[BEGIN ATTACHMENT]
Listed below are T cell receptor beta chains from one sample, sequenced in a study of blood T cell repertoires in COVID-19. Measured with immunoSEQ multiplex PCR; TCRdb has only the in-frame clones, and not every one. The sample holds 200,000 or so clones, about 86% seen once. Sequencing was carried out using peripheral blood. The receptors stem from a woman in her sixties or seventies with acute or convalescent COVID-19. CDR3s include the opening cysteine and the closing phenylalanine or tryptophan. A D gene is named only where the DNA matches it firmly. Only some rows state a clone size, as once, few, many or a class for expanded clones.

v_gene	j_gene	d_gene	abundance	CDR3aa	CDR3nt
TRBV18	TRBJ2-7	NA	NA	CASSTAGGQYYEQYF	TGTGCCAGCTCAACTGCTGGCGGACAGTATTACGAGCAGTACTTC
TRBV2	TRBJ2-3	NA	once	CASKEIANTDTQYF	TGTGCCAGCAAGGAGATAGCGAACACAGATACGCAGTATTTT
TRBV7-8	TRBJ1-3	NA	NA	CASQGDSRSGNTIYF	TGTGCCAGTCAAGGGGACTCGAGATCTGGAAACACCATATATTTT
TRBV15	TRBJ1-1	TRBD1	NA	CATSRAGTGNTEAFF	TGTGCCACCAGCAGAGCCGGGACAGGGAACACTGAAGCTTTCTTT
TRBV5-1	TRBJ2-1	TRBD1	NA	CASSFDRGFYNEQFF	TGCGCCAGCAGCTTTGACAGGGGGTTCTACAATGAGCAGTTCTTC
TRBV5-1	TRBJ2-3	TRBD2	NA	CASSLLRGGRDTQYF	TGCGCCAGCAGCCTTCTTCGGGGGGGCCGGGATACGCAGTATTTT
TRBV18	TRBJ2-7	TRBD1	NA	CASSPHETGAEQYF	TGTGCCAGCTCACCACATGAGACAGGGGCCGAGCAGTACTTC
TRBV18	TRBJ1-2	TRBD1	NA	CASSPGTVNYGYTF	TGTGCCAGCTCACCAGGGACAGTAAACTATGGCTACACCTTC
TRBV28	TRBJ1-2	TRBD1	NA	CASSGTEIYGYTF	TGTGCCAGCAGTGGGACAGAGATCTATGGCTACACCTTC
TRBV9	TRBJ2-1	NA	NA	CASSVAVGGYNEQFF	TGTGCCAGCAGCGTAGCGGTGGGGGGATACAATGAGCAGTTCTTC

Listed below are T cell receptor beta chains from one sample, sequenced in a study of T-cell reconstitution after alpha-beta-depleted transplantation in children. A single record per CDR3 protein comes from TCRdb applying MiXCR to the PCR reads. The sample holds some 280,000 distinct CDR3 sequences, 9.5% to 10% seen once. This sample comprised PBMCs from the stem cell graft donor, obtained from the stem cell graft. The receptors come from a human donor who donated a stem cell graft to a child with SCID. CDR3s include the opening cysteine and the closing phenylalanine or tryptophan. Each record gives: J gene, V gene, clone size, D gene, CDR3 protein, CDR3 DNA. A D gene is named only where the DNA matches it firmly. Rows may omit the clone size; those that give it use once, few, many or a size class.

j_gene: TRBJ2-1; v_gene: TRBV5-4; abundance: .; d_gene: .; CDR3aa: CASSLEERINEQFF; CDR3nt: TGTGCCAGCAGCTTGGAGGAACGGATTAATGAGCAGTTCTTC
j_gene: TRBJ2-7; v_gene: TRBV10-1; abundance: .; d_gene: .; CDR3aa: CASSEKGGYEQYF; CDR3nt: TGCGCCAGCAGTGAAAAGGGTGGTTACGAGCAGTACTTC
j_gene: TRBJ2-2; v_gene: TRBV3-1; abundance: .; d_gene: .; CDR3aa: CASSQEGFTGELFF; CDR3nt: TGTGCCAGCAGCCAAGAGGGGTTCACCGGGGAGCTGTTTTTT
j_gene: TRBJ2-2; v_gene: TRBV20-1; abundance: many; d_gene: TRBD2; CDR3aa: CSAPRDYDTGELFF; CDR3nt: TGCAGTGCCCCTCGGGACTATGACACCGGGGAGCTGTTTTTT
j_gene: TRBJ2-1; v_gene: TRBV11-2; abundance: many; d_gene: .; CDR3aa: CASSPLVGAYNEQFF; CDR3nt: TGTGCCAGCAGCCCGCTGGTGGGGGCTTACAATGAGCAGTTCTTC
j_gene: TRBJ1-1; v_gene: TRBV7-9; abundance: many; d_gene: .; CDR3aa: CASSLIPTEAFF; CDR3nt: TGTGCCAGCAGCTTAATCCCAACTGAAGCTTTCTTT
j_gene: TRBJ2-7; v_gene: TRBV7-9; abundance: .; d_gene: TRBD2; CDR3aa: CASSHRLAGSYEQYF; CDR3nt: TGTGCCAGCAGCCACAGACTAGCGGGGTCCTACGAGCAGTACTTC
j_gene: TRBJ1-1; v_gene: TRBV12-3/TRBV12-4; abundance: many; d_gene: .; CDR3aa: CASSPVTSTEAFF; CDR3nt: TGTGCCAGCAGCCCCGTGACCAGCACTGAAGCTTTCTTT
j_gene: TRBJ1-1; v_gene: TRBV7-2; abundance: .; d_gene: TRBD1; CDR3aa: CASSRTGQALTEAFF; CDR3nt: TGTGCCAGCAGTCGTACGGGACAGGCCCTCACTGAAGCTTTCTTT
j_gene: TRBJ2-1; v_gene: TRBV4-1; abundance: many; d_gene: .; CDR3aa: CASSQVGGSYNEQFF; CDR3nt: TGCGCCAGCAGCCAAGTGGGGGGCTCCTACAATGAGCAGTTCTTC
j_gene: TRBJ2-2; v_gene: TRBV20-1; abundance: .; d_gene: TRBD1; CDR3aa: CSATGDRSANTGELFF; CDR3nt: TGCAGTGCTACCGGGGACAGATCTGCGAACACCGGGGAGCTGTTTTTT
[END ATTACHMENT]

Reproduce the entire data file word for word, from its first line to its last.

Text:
Listed below are T cell receptor beta chains from one sample, sequenced in a study of blood T cell repertoires in COVID-19. Measured with immunoSEQ multiplex PCR; TCRdb has only the in-frame clones, and not every one. The sample holds 200,000 or so clones, about 86% seen once. Sequencing was carried out using peripheral blood. The receptors stem from a woman in her sixties or seventies with acute or convalescent COVID-19. CDR3s include the opening cysteine and the closing phenylalanine or tryptophan. A D gene is named only where the DNA matches it firmly. Only some rows state a clone size, as once, few, many or a class for expanded clones.

v_gene	j_gene	d_gene	abundance	CDR3aa	CDR3nt
TRBV18	TRBJ2-7	NA	NA	CASSTAGGQYYEQYF	TGTGCCAGCTCAACTGCTGGCGGACAGTATTACGAGCAGTACTTC
TRBV2	TRBJ2-3	NA	once	CASKEIANTDTQYF	TGTGCCAGCAAGGAGATAGCGAACACAGATACGCAGTATTTT
TRBV7-8	TRBJ1-3	NA	NA	CASQGDSRSGNTIYF	TGTGCCAGTCAAGGGGACTCGAGATCTGGAAACACCATATATTTT
TRBV15	TRBJ1-1	TRBD1	NA	CATSRAGTGNTEAFF	TGTGCCACCAGCAGAGCCGGGACAGGGAACACTGAAGCTTTCTTT
TRBV5-1	TRBJ2-1	TRBD1	NA	CASSFDRGFYNEQFF	TGCGCCAGCAGCTTTGACAGGGGGTTCTACAATGAGCAGTTCTTC
TRBV5-1	TRBJ2-3	TRBD2	NA	CASSLLRGGRDTQYF	TGCGCCAGCAGCCTTCTTCGGGGGGGCCGGGATACGCAGTATTTT
TRBV18	TRBJ2-7	TRBD1	NA	CASSPHETGAEQYF	TGTGCCAGCTCACCACATGAGACAGGGGCCGAGCAGTACTTC
TRBV18	TRBJ1-2	TRBD1	NA	CASSPGTVNYGYTF	TGTGCCAGCTCACCAGGGACAGTAAACTATGGCTACACCTTC
TRBV28	TRBJ1-2	TRBD1	NA	CASSGTEIYGYTF	TGTGCCAGCAGTGGGACAGAGATCTATGGCTACACCTTC
TRBV9	TRBJ2-1	NA	NA	CASSVAVGGYNEQFF	TGTGCCAGCAGCGTAGCGGTGGGGGGATACAATGAGCAGTTCTTC

Listed below are T cell receptor beta chains from one sample, sequenced in a study of T-cell reconstitution after alpha-beta-depleted transplantation in children. A single record per CDR3 protein comes from TCRdb applying MiXCR to the PCR reads. The sample holds some 280,000 distinct CDR3 sequences, 9.5% to 10% seen once. This sample comprised PBMCs from the stem cell graft donor, obtained from the stem cell graft. The receptors come from a human donor who donated a stem cell graft to a child with SCID. CDR3s include the opening cysteine and the closing phenylalanine or tryptophan. Each record gives: J gene, V gene, clone size, D gene, CDR3 protein, CDR3 DNA. A D gene is named only where the DNA matches it firmly. Rows may omit the clone size; those that give it use once, few, many or a size class.

j_gene: TRBJ2-1; v_gene: TRBV5-4; abundance: .; d_gene: .; CDR3aa: CASSLEERINEQFF; CDR3nt: TGTGCCAGCAGCTTGGAGGAACGGATTAATGAGCAGTTCTTC
j_gene: TRBJ2-7; v_gene: TRBV10-1; abundance: .; d_gene: .; CDR3aa: CASSEKGGYEQYF; CDR3nt: TGCGCCAGCAGTGAAAAGGGTGGTTACGAGCAGTACTTC
j_gene: TRBJ2-2; v_gene: TRBV3-1; abundance: .; d_gene: .; CDR3aa: CASSQEGFTGELFF; CDR3nt: TGTGCCAGCAGCCAAGAGGGGTTCACCGGGGAGCTGTTTTTT
j_gene: TRBJ2-2; v_gene: TRBV20-1; abundance: many; d_gene: TRBD2; CDR3aa: CSAPRDYDTGELFF; CDR3nt: TGCAGTGCCCCTCGGGACTATGACACCGGGGAGCTGTTTTTT
j_gene: TRBJ2-1; v_gene: TRBV11-2; abundance: many; d_gene: .; CDR3aa: CASSPLVGAYNEQFF; CDR3nt: TGTGCCAGCAGCCCGCTGGTGGGGGCTTACAATGAGCAGTTCTTC
j_gene: TRBJ1-1; v_gene: TRBV7-9; abundance: many; d_gene: .; CDR3aa: CASSLIPTEAFF; CDR3nt: TGTGCCAGCAGCTTAATCCCAACTGAAGCTTTCTTT
j_gene: TRBJ2-7; v_gene: TRBV7-9; abundance: .; d_gene: TRBD2; CDR3aa: CASSHRLAGSYEQYF; CDR3nt: TGTGCCAGCAGCCACAGACTAGCGGGGTCCTACGAGCAGTACTTC
j_gene: TRBJ1-1; v_gene: TRBV12-3/TRBV12-4; abundance: many; d_gene: .; CDR3aa: CASSPVTSTEAFF; CDR3nt: TGTGCCAGCAGCCCCGTGACCAGCACTGAAGCTTTCTTT
j_gene: TRBJ1-1; v_gene: TRBV7-2; abundance: .; d_gene: TRBD1; CDR3aa: CASSRTGQALTEAFF; CDR3nt: TGTGCCAGCAGTCGTACGGGACAGGCCCTCACTGAAGCTTTCTTT
j_gene: TRBJ2-1; v_gene: TRBV4-1; abundance: many; d_gene: .; CDR3aa: CASSQVGGSYNEQFF; CDR3nt: TGCGCCAGCAGCCAAGTGGGGGGCTCCTACAATGAGCAGTTCTTC
j_gene: TRBJ2-2; v_gene: TRBV20-1; abundance: .; d_gene: TRBD1; CDR3aa: CSATGDRSANTGELFF; CDR3nt: TGCAGTGCTACCGGGGACAGATCTGCGAACACCGGGGAGCTGTTTTTT